I know you’ve been a fan of the series. Just from your own perspective as a viewer and now as someone who’s part of this show, how do you think season 3 keeps the concept of The Sinner fresh?
I think every great season of The Sinner is dealing with the trauma of our collective well… What’s the most authentic way to live? Are there a prescribed set of rules we should follow? It’s a deep psychological dive into the characters, but I think every season has really changed the template a little bit. You of course have the amazing consistency of Ambrose, but even his character goes through, I feel, so many changes over the course of this season. So you get the best of an anthology series in that you’re getting a new story every year, but you’re also getting a tried-and-true tone to the show, and you’re getting to witness and experience a lot of it through a character that I certainly have come to know and love over the first couple of seasons with Harry Ambrose. I would say one of the things that’s different, this season is very much about our collective fear of and denial of death, it’s about the trauma of everyday life in many ways, and it’s a very existential season. [Friedrich] Nietzsche and [Fyodor] Dostoevsky were a strong influence in the material. Your homework is due tomorrow!
I have to pick up Dostoevsky now!
Just do Notes From the Underground. It’s only like 120 pages long, or something.
You mentioned Ambrose a couple of times. One of the things that kept jumping out to me is that his home this season is isolated in the woods and he’s trying to reach out to his family for connection. Jamie, in a different sort of way, feels trapped in his role as the suburban father-to-be. Should fans be paying attention to these parallels? Is that parallel between the characters something you talked about?
Well, absolutely. We talked about it from before the show began, and then we experienced it over the course of filming. I think there is a genesis of something that starts in their relationship and that first questioning that Ambrose has with Jamie after the accident. There is this connection that happens in that moment that is just the beginning of a massive journey that they go on together over the course of the season. Even though they look at it through a different lens, I think they see the world in a similar way, and as much as either one of them might not want to admit it, they have a lot more in common than they have differences.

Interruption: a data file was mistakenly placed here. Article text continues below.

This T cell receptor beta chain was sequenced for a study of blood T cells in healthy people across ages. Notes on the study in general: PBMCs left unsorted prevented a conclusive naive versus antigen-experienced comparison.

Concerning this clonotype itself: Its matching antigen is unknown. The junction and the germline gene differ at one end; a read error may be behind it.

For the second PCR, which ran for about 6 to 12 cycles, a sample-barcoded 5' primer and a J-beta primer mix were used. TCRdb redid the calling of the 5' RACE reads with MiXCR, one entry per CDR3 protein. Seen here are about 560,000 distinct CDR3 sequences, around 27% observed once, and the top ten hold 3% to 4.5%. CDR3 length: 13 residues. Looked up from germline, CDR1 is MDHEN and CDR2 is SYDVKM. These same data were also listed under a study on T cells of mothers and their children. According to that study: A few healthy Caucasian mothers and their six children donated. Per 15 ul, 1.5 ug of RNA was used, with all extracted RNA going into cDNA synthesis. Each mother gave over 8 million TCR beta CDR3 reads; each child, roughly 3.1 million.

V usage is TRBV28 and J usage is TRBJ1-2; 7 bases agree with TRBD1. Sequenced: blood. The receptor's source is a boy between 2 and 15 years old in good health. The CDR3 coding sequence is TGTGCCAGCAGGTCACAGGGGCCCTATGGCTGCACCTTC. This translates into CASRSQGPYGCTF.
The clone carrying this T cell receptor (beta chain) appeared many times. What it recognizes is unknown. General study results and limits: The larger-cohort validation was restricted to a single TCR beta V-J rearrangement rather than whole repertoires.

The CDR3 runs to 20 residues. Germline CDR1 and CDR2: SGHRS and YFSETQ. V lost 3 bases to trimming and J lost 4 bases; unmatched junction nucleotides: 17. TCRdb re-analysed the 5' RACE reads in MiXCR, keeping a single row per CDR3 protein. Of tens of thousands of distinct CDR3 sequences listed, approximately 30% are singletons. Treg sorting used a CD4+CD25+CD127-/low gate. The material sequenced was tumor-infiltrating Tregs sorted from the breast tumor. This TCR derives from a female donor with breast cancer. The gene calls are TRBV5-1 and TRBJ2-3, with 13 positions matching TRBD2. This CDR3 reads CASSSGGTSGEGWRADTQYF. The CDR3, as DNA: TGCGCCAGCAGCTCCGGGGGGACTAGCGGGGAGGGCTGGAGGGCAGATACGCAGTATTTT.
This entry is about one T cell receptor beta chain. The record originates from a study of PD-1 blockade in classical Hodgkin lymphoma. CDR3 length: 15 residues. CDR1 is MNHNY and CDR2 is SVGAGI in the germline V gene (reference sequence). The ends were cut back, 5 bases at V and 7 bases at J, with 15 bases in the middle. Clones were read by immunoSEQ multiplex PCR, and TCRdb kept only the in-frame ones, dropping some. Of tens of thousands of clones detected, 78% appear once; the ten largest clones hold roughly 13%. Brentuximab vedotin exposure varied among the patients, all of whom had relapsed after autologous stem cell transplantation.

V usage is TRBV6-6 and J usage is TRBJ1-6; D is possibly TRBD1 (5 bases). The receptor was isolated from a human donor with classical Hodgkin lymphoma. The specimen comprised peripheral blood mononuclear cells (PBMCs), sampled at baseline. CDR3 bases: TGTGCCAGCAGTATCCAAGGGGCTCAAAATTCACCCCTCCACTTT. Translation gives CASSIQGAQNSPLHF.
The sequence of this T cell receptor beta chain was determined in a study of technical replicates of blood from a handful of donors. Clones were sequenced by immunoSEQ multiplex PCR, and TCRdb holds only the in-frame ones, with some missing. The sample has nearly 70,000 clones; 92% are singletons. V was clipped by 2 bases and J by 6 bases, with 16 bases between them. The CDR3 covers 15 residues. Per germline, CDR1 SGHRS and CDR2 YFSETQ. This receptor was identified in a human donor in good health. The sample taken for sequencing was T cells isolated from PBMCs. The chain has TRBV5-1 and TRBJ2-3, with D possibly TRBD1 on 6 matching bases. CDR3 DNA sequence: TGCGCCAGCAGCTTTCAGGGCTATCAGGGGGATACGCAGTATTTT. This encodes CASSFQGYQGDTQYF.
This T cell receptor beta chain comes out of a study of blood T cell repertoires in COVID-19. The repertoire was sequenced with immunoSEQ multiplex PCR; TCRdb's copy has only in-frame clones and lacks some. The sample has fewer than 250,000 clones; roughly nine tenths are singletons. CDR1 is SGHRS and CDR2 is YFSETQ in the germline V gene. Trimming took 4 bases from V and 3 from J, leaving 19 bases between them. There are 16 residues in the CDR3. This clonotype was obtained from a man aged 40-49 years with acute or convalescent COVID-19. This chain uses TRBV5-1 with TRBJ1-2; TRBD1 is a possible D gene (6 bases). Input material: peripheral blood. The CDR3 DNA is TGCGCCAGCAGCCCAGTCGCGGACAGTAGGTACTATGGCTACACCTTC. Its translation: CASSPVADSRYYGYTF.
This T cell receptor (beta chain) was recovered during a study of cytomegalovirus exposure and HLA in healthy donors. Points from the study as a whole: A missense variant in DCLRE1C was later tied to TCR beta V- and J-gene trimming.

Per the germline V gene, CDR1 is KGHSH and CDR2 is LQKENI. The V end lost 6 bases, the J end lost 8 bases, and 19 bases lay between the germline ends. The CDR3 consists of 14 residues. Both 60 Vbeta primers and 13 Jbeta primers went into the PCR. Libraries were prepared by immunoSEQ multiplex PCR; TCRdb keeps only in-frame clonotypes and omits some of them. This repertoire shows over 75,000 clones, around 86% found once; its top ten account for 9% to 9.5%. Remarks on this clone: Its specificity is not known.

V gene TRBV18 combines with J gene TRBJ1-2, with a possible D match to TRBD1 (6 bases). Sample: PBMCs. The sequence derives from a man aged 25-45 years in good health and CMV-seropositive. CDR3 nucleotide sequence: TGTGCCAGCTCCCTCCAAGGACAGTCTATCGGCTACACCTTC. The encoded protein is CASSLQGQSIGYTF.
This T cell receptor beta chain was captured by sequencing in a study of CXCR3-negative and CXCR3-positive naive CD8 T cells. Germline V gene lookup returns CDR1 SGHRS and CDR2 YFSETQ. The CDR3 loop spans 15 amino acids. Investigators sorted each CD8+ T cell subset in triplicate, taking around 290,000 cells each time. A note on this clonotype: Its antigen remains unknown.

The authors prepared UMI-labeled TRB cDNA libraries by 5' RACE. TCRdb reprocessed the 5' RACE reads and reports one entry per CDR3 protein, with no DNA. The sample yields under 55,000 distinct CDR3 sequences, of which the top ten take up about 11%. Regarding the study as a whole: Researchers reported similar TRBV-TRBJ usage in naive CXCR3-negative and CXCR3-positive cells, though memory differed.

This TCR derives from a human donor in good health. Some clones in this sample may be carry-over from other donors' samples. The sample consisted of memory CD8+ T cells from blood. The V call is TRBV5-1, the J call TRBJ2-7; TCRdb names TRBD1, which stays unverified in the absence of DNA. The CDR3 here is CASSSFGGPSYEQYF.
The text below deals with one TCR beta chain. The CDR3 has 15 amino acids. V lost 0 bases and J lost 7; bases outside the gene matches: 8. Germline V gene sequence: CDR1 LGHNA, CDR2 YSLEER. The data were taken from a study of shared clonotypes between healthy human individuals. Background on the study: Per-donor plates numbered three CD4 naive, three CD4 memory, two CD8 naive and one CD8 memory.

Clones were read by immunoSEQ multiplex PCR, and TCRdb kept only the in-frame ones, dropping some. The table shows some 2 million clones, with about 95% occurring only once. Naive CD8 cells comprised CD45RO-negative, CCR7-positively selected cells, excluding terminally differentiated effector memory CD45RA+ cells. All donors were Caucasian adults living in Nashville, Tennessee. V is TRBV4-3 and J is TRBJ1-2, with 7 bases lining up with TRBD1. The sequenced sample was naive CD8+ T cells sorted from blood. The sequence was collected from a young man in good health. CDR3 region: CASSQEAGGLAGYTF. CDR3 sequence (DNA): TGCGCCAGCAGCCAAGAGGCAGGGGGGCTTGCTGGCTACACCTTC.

It’s been teased that this season’s mystery marks the most dangerous and disturbing case of Ambrose’s career. Can you give any broad strokes as to why this case is so dangerous?
No. I really can’t give you any of the specifics, unfortunately. That’s why it’s so hard to do press for a job like this. But I will just say that his involvement in the case probably puts him in the most dangerous place that he’s ever been in the series that we’ve seen so far.
What was the experience like for you, having watched the show for as long as you have, to now being in the thick of it?
I had met Derek years ago when he was involved in Call Me By Your Name, and I knew the way that he liked to work with actors, and it was the way that I like to work. I knew that he was really interested in dream work and using the subconscious to bring that material into your work as an actor. So I knew that it was going to be a deep dive and something that was going to ask things of me that had never been asked of me as an actor before and challenged me in ways that I’d never been challenged. You kind of just buckle up and strap yourself in, and then give yourself over to it 150 percent. It was, for me, the most incredible creative experience and something where I was working 70 hours a week and spending more time in the character’s head than I was in my own and committing myself physically and losing weight for the role. It’s the kind of deep dive that you hope for as an actor, the kind of multifaceted character. It just gives you so much to work with and you try to drop your ego and just really serve the material.